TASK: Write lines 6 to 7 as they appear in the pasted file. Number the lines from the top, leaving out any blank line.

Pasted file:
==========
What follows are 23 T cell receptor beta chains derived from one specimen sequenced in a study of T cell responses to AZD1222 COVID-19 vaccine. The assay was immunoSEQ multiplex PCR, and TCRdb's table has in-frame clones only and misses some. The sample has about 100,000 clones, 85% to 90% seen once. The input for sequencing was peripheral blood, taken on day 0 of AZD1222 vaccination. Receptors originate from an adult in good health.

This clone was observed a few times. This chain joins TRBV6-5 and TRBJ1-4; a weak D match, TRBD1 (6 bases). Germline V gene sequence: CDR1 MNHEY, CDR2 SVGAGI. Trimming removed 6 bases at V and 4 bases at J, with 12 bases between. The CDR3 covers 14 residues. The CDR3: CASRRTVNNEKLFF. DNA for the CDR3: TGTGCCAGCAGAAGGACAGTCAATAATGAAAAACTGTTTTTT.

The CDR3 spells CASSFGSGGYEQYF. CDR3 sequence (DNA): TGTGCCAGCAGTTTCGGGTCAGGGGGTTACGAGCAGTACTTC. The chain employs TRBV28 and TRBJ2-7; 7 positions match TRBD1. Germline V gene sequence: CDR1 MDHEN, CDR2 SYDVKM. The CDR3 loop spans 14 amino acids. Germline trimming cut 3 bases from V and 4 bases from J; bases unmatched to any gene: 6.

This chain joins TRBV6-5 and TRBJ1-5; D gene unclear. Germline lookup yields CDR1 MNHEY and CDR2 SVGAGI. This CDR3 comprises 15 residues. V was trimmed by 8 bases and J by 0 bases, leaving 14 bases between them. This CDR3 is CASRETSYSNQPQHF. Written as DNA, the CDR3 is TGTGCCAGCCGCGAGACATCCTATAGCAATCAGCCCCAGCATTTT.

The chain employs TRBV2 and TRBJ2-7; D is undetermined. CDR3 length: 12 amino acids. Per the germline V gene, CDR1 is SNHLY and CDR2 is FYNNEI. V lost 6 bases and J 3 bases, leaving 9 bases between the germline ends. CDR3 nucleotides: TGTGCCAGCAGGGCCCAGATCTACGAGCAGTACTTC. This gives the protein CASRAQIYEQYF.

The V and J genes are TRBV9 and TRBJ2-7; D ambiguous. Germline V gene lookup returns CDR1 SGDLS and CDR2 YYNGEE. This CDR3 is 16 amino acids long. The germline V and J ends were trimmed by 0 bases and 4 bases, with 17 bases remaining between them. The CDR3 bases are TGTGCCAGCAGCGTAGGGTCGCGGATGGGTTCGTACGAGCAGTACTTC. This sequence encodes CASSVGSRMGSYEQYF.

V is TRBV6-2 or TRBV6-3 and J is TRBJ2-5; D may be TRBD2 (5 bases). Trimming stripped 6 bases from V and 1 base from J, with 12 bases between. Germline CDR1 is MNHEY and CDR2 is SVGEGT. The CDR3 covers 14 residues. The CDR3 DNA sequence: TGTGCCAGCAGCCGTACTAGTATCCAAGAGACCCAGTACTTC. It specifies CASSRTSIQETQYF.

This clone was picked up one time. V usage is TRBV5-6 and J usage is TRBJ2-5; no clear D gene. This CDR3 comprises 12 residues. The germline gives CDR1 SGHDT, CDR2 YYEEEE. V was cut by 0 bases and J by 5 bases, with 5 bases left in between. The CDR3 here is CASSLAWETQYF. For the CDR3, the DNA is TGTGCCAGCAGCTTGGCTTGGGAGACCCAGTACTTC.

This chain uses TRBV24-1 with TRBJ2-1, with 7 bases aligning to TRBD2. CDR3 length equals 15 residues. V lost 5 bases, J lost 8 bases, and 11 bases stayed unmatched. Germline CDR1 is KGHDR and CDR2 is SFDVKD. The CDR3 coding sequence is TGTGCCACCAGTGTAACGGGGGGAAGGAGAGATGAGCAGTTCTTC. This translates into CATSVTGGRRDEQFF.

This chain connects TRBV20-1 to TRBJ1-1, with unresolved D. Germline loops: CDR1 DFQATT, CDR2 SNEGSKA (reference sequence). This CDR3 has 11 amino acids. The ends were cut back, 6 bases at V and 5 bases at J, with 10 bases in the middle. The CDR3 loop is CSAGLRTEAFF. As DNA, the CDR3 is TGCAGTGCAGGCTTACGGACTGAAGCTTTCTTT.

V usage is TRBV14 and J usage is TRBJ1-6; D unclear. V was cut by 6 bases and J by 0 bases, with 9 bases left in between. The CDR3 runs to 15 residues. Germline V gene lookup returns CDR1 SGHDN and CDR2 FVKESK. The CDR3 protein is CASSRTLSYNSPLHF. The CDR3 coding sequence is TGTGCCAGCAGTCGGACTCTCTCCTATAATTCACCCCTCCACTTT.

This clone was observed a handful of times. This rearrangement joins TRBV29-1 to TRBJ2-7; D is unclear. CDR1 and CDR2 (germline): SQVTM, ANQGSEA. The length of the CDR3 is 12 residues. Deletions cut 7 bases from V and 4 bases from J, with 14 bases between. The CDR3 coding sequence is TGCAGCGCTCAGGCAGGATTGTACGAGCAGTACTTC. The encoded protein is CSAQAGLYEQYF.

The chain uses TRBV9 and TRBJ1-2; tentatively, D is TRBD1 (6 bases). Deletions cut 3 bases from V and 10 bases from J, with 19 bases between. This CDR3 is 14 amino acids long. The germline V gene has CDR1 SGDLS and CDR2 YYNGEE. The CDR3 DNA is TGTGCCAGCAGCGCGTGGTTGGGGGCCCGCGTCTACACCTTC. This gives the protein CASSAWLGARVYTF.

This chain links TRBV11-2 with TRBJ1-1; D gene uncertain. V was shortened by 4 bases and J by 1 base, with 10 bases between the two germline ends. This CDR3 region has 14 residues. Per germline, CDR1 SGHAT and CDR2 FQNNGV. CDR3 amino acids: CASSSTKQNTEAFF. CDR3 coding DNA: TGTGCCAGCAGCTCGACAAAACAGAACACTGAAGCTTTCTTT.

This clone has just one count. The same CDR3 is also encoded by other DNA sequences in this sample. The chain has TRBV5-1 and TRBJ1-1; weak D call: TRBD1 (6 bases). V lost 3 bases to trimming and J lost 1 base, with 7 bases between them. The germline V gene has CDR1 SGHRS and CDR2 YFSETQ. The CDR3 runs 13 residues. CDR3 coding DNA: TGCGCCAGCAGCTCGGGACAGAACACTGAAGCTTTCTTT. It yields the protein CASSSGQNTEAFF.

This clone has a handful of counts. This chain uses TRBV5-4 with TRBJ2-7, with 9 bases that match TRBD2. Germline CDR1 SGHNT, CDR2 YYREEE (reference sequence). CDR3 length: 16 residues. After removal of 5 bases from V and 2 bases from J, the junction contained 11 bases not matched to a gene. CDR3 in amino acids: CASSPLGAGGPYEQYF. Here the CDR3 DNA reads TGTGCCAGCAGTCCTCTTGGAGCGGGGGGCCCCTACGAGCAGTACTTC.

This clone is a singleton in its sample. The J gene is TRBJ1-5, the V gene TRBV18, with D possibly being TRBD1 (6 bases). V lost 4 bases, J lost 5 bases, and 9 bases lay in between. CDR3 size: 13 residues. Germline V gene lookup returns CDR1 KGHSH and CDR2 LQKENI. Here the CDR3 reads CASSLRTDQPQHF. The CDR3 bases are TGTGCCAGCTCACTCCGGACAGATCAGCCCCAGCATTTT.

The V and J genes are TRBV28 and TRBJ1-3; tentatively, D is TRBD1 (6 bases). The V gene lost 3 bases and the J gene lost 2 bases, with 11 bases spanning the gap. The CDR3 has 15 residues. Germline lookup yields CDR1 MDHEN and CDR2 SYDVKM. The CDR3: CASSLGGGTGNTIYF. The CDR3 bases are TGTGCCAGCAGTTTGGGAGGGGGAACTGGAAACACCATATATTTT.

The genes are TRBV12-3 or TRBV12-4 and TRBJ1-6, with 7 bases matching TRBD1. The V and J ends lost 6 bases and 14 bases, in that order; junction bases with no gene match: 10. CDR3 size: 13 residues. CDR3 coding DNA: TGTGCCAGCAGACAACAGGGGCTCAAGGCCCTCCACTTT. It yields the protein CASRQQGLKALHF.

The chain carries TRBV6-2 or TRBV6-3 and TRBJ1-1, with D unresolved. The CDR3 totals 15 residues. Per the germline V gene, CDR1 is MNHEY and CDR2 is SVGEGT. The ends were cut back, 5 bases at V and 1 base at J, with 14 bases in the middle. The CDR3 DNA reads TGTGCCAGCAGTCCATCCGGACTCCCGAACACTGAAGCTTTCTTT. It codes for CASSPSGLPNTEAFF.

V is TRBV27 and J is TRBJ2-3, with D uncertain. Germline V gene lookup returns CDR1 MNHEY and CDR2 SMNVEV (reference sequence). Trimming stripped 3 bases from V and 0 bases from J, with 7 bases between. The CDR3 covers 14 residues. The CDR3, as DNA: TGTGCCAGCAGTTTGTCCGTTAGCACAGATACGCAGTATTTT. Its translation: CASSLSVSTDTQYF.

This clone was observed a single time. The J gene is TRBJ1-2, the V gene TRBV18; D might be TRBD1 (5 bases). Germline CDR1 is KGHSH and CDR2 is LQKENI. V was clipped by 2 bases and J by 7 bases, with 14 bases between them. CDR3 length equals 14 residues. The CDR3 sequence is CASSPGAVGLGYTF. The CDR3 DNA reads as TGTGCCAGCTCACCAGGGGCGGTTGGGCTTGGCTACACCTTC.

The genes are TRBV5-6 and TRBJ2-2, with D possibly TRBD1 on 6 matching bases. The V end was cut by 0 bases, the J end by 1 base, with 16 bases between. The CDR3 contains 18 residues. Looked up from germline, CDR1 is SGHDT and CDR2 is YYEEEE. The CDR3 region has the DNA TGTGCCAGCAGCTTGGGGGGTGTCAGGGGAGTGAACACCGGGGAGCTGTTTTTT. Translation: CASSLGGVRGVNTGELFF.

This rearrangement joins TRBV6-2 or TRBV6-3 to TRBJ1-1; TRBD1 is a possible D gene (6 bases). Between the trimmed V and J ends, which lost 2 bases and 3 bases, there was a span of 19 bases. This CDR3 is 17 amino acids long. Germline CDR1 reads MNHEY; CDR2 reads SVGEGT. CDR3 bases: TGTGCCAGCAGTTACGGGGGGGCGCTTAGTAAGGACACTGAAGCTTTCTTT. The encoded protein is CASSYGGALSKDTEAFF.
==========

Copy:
The V and J genes are TRBV9 and TRBJ2-7; D ambiguous. Germline V gene lookup returns CDR1 SGDLS and CDR2 YYNGEE. This CDR3 is 16 amino acids long. The germline V and J ends were trimmed by 0 bases and 4 bases, with 17 bases remaining between them. The CDR3 bases are TGTGCCAGCAGCGTAGGGTCGCGGATGGGTTCGTACGAGCAGTACTTC. This sequence encodes CASSVGSRMGSYEQYF.

V is TRBV6-2 or TRBV6-3 and J is TRBJ2-5; D may be TRBD2 (5 bases). Trimming stripped 6 bases from V and 1 base from J, with 12 bases between. Germline CDR1 is MNHEY and CDR2 is SVGEGT. The CDR3 covers 14 residues. The CDR3 DNA sequence: TGTGCCAGCAGCCGTACTAGTATCCAAGAGACCCAGTACTTC. It specifies CASSRTSIQETQYF.